Paul Harvey at Breakfast: A Stilled Voice of the Old Right
When I was seven years old or so growing up in the small town of Albert Lea, Minnesota, Paul Harvey was one of the first voices I heard in the morning. His memorable over-the-top delivery kept me entertained as I gulped down my mother’s signature “mush” (which, contrary to the name, was a tasty Norwegian dish of cream, cinnamon, and butter). None of the reserved Minnesota adults I knew sounded like that! Harvey’s bracing “Good Day!” helped get me in the right frame of mind for the coming day in school--one my least favorite activities.
After we moved to Minneapolis, I rarely heard him on the air. Even the old fogie stations didn’t seem to carry him. His fan base was always in small towns, where he often preceded or followed the daily crop report. Like many, I eventually came to dismiss Harvey as an antiquated vestige from a 1950s time warp, a sort of precursor to such bumbling and pretentious fictional new announcers as Les Nessman (“WKRP in Cincinnati”) or Ted Baxter (“The Mary Tyler Moore Show.”)
Later, however, in my research for my book on tax revolts I gained a new appreciation for Harvey. He stood out as one of the last prominent survivors of the once powerful Old Right of the 1940s and 1950s. Old Right conservatives had fought a dogged rear-guard action against the New Deal welfare and warfare states. The man who published Harvey’s first books in the 1950s was none other than John M. Pratt. An ardent FDR hater, Pratt, while in Chicago during the 1930s, had led one of the largest tax strikes in American history. He obviously saw something in young Harvey.
While Harvey moved away from his earlier Old Right isolationism, events sometimes pulled him back to it. It was Harvey, along with Walter Cronkite, who was instrumental in turning the heartland against the Vietnam War. In 1970, when Richard Nixon was still popular in countless small towns Harvey announced dramatically in his daily commentary: “Mr. President, I love you ... but you're wrong." He was deluged with angry mail and phone calls.
For this expression of old fashioned Midwestern horse sense alone, Paul Harvey deserves the recognition and thanks of all Americans who value peace.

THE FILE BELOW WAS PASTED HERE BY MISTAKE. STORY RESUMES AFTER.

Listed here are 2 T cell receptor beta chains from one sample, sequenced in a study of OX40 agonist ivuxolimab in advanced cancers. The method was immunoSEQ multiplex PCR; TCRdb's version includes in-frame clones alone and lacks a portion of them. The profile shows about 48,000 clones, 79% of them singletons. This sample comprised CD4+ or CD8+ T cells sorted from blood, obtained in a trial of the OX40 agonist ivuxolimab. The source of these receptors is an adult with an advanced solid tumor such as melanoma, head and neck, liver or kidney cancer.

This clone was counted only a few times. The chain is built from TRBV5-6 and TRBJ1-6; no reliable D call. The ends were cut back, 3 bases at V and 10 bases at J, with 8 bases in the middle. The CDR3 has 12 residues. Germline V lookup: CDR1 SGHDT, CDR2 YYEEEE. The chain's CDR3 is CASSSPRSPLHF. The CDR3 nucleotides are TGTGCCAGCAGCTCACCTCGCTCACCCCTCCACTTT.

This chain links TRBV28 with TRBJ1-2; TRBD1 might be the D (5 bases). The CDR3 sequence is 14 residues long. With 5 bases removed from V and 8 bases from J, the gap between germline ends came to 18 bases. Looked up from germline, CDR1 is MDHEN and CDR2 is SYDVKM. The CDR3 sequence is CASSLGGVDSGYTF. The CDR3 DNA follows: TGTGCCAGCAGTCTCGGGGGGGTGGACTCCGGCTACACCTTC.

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James Otteson - 3/4/2009
Many years ago I heard Harvey give a talk about the importance of competition, how it makes everyone better, and how the effort to suppress it was one of the chief problems of the American education system today. I'm not sure whether that makes him "Old Right" or not, but he was certainly right on that one--and not many high-profile commentators were saying such things.
Jeff Riggenbach - 3/4/2009
I first heard Paul Harvey when I was working my way through college as a radio disc jockey in Houston, Texas in the 1960s. I got a gig at an old fogey station - KXYZ, 1320 on your AM dial. We played "beautiful music" and also offered a fair amount of news. My daily shift included running Paul Harvey's prerecorded newscast. He wasn't heard only in small towns.
As for the "Old Right," that's really a figment of Murray Rothbard's overheated imagination - a case of nostalgic wishful thinking. The writers and politicians who fought the New Deal and FDR's foreign policy were almost all liberal Democrats who broke with the Democratic Party after, as they saw it, Roosevelt hijacked the term "liberal" and started applying it to policies that were liberal by no stretch of the imagination.
These people were never on the Right in any meaningful sense; in fact, the very assertion that they were is utterly ridiculous. The fact that some of them foolishly joined the GOP, despite the fact that that party had never in its history cared a fig for individual liberty, doesn't make them conservatives.